Whipsnade Tree Cathedral
Whipsnade Tree Cathedral is a 9.5-acre (3.8 ha) garden in the village of Whipsnade in Bedfordshire, England. It is planted in the approximate form of a cathedral, with grass avenues for nave, chancel, transepts, chapels and cloisters and "walls" of different species of trees.
The Tree Cathedral was planned by Edmond Blyth in the 1930s as an act of "Faith, hope and reconciliation" in response to his memories of World War I. As a cadet at Sandhurst in 1916 Blyth had made close friends called Arthur Bailey, John Bennett and Francis Holland who were all killed prior to the end of the war. In 1930 he paid a visit to Liverpool Cathedral, which was then under construction. Blyth wrote: "As we drove south through the Cotswold hills on our way home... I saw the evening sun light up a coppice of trees on the side of a hill. It occurred to me then that here was something more beautiful still and the idea formed of building a cathedral with trees." Work began in 1932 and continued in stages. The site became overgrown during World War II, but development recommenced after the end of the war. The first religious service at the site was held in 1953, and services continue to this day.
In 1960 the Tree Cathedral was accepted as a gift by the National Trust. The independent Whipsnade Tree Cathedral Fund is responsible for the religious use of the site. Services have been conducted by many different denominations. It is Grade II listed on the Register of Historic Parks and Gardens.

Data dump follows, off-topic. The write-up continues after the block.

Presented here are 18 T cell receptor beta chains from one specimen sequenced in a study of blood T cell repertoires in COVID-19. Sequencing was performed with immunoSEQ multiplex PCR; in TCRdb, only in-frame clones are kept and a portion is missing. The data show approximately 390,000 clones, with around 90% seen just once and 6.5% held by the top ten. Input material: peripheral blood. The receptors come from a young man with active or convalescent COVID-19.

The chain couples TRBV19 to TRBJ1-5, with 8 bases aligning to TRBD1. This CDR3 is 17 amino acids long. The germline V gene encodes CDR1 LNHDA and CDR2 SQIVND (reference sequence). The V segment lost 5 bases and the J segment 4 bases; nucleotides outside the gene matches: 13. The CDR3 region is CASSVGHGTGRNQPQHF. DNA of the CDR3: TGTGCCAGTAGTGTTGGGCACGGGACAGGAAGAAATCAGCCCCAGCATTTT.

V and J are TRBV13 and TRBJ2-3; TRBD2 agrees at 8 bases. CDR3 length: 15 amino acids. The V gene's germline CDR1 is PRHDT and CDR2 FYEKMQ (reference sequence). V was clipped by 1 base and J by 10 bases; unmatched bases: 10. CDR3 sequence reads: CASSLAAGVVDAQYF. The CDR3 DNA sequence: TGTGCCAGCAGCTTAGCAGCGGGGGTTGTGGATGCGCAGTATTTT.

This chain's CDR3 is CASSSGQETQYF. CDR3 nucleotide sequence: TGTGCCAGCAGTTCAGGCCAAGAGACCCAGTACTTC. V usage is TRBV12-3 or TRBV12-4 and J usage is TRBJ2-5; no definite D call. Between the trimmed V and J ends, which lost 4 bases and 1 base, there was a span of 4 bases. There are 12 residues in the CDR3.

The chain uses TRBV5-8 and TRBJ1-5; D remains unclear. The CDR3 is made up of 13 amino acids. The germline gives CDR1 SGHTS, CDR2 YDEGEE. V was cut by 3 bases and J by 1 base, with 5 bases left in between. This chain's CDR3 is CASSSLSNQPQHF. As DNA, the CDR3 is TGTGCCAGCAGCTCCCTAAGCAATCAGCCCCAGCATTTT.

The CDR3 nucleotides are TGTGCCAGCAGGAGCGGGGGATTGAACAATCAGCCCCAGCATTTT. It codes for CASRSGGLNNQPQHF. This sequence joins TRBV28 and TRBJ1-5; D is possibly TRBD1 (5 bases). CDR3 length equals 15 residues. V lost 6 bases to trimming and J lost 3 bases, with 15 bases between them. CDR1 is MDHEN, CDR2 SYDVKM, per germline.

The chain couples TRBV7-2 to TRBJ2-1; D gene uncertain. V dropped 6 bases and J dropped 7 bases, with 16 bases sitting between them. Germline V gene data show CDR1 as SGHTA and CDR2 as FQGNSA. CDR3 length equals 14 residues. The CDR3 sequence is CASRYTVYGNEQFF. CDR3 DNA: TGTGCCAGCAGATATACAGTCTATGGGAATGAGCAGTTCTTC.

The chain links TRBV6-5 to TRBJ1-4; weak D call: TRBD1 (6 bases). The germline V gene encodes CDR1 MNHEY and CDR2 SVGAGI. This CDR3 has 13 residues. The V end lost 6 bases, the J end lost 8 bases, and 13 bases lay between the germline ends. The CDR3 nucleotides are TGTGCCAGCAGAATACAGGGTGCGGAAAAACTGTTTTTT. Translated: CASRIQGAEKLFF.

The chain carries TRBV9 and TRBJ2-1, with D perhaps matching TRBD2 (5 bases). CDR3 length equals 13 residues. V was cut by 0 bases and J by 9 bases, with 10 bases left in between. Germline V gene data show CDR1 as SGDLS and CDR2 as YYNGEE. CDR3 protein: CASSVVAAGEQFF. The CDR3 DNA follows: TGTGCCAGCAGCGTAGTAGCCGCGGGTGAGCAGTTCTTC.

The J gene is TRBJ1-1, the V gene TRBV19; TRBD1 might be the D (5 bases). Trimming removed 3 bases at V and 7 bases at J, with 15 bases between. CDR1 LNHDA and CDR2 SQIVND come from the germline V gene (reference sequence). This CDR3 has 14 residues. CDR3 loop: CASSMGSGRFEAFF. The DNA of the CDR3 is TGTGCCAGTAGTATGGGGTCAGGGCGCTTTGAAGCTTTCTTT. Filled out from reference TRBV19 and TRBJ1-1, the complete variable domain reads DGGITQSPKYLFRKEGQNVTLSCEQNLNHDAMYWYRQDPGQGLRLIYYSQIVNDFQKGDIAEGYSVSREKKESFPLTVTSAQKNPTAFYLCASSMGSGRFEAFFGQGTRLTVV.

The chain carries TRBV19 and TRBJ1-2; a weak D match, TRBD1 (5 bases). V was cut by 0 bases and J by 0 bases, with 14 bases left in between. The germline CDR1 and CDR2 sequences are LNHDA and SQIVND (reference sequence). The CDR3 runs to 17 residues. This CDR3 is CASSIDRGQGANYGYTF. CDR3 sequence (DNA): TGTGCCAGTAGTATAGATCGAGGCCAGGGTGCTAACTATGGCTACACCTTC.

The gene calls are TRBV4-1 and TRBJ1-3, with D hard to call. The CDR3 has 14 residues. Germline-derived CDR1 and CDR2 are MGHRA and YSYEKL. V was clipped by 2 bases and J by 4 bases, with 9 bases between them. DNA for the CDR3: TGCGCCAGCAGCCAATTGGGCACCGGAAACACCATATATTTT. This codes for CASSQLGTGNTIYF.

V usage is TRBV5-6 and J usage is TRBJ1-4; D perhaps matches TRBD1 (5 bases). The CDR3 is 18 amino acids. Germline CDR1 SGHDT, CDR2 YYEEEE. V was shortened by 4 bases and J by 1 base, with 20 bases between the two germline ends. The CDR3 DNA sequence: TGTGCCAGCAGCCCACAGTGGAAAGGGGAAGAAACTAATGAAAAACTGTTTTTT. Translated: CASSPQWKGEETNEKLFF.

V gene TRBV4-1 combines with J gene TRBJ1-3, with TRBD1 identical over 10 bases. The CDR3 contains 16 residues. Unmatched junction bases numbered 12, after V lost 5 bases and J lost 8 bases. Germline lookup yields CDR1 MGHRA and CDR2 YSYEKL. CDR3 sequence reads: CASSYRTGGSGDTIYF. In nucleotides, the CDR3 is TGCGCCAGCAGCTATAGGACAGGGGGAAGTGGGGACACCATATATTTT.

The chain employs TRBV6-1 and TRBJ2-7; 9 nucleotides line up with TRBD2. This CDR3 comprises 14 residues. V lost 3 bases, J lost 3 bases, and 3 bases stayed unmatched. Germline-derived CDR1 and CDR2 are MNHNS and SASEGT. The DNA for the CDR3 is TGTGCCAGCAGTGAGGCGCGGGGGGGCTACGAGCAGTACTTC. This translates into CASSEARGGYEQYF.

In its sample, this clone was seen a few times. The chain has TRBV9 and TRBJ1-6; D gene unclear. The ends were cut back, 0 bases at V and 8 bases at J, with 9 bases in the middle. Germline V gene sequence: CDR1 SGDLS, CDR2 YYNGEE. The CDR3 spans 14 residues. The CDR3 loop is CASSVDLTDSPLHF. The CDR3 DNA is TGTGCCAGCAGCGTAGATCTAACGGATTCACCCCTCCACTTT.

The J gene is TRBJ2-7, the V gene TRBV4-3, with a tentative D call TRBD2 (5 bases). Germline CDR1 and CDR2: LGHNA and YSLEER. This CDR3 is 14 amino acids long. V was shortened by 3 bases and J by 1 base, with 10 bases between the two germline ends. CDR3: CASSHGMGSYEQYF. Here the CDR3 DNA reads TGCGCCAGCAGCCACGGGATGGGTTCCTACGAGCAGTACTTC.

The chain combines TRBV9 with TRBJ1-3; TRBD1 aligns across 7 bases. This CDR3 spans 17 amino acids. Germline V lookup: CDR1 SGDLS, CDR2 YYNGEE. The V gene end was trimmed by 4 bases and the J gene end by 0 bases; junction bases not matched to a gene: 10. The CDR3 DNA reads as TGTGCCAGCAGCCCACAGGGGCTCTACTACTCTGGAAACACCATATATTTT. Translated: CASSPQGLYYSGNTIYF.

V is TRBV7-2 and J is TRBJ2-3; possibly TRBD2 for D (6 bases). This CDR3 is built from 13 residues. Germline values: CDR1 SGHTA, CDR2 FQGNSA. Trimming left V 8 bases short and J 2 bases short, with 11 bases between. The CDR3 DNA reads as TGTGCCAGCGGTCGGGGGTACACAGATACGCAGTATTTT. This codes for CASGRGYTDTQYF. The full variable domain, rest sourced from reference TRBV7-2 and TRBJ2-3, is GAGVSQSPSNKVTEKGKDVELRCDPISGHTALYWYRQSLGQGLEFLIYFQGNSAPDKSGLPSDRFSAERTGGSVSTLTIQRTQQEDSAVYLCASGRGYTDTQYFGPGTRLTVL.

The Tree Cathedral contains chapels meant for each of the four seasons.
The cathedral incorporates the following trees.
- Ash (cloister walk)
- Beech (summer chapel, corner towers)
- Cypress (dew pond enclosure)
- Hornbeam (south entrance avenue)
- Horse Chestnut (transepts, western approach)
- Lime (nave)
- Lombardy Poplar (corner towers)
- Norway Maple (Wallsam Way)
- Norway Spruce (Christmas chapel)
- Oak (south entrance, nave, Gospel Oak)
- Rowan (summer chapel)
- Silver Birch (chancel, corner towers)
- Scots Pine (corner towers, north transept, western approach)
- Whitebeam (south entrance, summer chapel)
- Willow (dew pond enclosure)
- Yew (summer chapel, Wallsam Way, chancel)
The site also includes a number of notable shrubs including Berberis, Cotoneaster, Dogwood, Flowering Currant, Holly, Hazel, Lilac, Laurustinus, Laurel, May, New Zealand Holly, Philadelphus, Privet, Rhododendron, and Wild Rose.
The village of Whipsnade contains houses named after Mr Blyth (Blythswood) and his friends Arthur Bailey and John Bennett (Bailey Cottage and Bennetts Cottage).
The Icknield Way Path passes adjacent to the Tree Cathedral on its 110-mile (180 km) journey from Ivinghoe Beacon in Buckinghamshire to Knettishall Heath in Suffolk. The Icknield Way Trail, a multi-user route for walkers, horse riders and off-road cyclists also passes adjacent.
- Historic England, "Whipsnade Tree Cathedral (1439326)", National Heritage List for England, retrieved 18 March 2018
- Halstead, Robin; Hezaley, Jason; Morris, Alex; Morris, Joel (2007). Far from the Sodding Crowd. Penguin books. p. 150. ISBN 978-0-7181-4966-6.
- Information board, car park of Whipsnade Tree Cathedral
- Whipsnade Tree Cathedral information at the National Trust
- Windy Sayles website, with information about the Tree Cathedral
- grid reference TL007181